Haunted Houses?

By: Gina Brandolino

I think my favorite kind of horror story is a ghost story, and of ghost stories, I like those about haunted houses the best. (Indeed, as I type this, I have just finished watching a trailer my former student Josh Kim sent me for the new movie The Conjuring.) I have long wondered if there is a way to make a unit for this course that is made up of just stories about haunted houses–what that unit would query; what it would reveal about how horror in general, and haunting in particular, works.

The list below of possible texts for this unit includes many stories I have taught in this course in the past or am teaching right now; it also includes one story I have avoided for a while because I know it will scare me.  Can you recommend others?

  • The Amityville Horror by Jay Anson, a book I have been too terrified to read my whole life (and I haven’t seen the movie, either), though I now own it and am working my way up to it.
  • The Haunting of Hill House by Shirley Jackson, a story about a ghost hunter who convinces some people to inhabit a haunted house so that he can study it with their help.
  • Henry James’s novella The Turn of the Screwin which a young governess is the sole witness to two ghosts, if we believe her story.
  • “Stone Animals” by Kelly Link, recommended to my by my friends Ray McDaniel and Perry Janes. The house is definitely a problem in this story, but then so are the hundreds of rabbits that turn up in the front yard and just stare at the house every night.  Just stare!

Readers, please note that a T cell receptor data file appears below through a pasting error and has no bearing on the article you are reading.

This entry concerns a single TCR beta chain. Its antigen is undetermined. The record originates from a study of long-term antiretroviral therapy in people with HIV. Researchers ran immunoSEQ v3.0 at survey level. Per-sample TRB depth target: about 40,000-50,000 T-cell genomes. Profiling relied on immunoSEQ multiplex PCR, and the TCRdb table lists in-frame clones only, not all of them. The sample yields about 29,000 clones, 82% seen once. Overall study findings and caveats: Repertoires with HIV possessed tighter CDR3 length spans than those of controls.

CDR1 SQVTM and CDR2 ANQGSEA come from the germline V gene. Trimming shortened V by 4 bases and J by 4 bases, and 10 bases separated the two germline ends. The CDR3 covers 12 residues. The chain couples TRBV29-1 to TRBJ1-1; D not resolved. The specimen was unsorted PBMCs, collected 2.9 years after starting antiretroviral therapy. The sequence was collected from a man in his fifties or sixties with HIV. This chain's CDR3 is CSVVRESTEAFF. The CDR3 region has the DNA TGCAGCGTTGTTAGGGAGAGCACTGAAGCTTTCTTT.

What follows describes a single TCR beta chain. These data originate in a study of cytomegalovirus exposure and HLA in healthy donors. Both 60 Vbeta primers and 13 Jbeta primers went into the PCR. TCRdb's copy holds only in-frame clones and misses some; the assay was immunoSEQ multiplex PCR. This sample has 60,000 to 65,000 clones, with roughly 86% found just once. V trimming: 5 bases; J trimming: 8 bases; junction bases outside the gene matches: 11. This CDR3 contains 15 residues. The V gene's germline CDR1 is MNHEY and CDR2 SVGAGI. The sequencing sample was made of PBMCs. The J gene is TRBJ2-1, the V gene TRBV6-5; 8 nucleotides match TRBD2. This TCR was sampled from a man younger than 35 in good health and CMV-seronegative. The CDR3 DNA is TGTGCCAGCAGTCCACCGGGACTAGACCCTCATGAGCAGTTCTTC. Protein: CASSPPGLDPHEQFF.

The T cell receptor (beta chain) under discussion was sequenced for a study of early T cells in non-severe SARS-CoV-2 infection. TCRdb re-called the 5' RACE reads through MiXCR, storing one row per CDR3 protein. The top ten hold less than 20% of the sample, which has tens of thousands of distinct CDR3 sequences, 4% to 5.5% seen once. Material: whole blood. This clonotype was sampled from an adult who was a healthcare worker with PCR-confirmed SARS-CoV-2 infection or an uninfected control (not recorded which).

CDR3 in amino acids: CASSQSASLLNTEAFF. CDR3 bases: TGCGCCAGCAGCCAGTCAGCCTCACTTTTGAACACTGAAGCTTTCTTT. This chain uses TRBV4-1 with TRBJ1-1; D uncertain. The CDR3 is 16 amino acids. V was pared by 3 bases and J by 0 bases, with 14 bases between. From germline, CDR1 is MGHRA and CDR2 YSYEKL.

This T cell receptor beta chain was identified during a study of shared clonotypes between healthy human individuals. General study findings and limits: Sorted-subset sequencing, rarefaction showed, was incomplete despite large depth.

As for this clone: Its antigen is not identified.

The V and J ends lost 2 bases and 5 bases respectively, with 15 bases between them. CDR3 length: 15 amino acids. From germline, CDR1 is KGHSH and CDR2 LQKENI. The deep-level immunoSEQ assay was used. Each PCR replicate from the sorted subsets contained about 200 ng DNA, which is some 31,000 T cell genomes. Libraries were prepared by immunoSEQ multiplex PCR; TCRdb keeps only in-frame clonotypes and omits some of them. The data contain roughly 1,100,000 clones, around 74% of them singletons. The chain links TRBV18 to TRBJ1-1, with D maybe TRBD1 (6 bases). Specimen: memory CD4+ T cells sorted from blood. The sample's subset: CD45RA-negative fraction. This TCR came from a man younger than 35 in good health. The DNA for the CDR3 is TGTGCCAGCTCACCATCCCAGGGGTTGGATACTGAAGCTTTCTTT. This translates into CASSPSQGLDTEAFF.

• The great novel Beloved by Toni Morrison.  One might argue that calling this a story about a haunted house minimizes the important cultural and historic messages it conveys, but I think the haunting is one of the ways–indeed, perhaps the single-most important way–the novel conveys these messages.  And it’s just a great book; it’s hands-down my favorite novel.
  • Orphanage, a fantastically creepy Spanish film about a haunted orphanage which has the most delightful ending I have ever encountered in any horror story.
  • Poltergeist, the fantastic film featuring the Freeling family–and especially Carol Anne, the youngest daughter who is abducted by spirits and held captive in the bowels of the house.
  • The short poem “Schizophrenia” by Jim Stevens, in which a personified house seems to take on the characteristics of its dysfunctional family.
  • I think it might be nice to spend some time looking at stories collected by ghost hunters in this unit, too.  I am sure there are lots of sites one could visit, but the one I am most familiar with is Allegheny Mountain Ghost Hunters, which I found thanks to Laurel Johnson Black.
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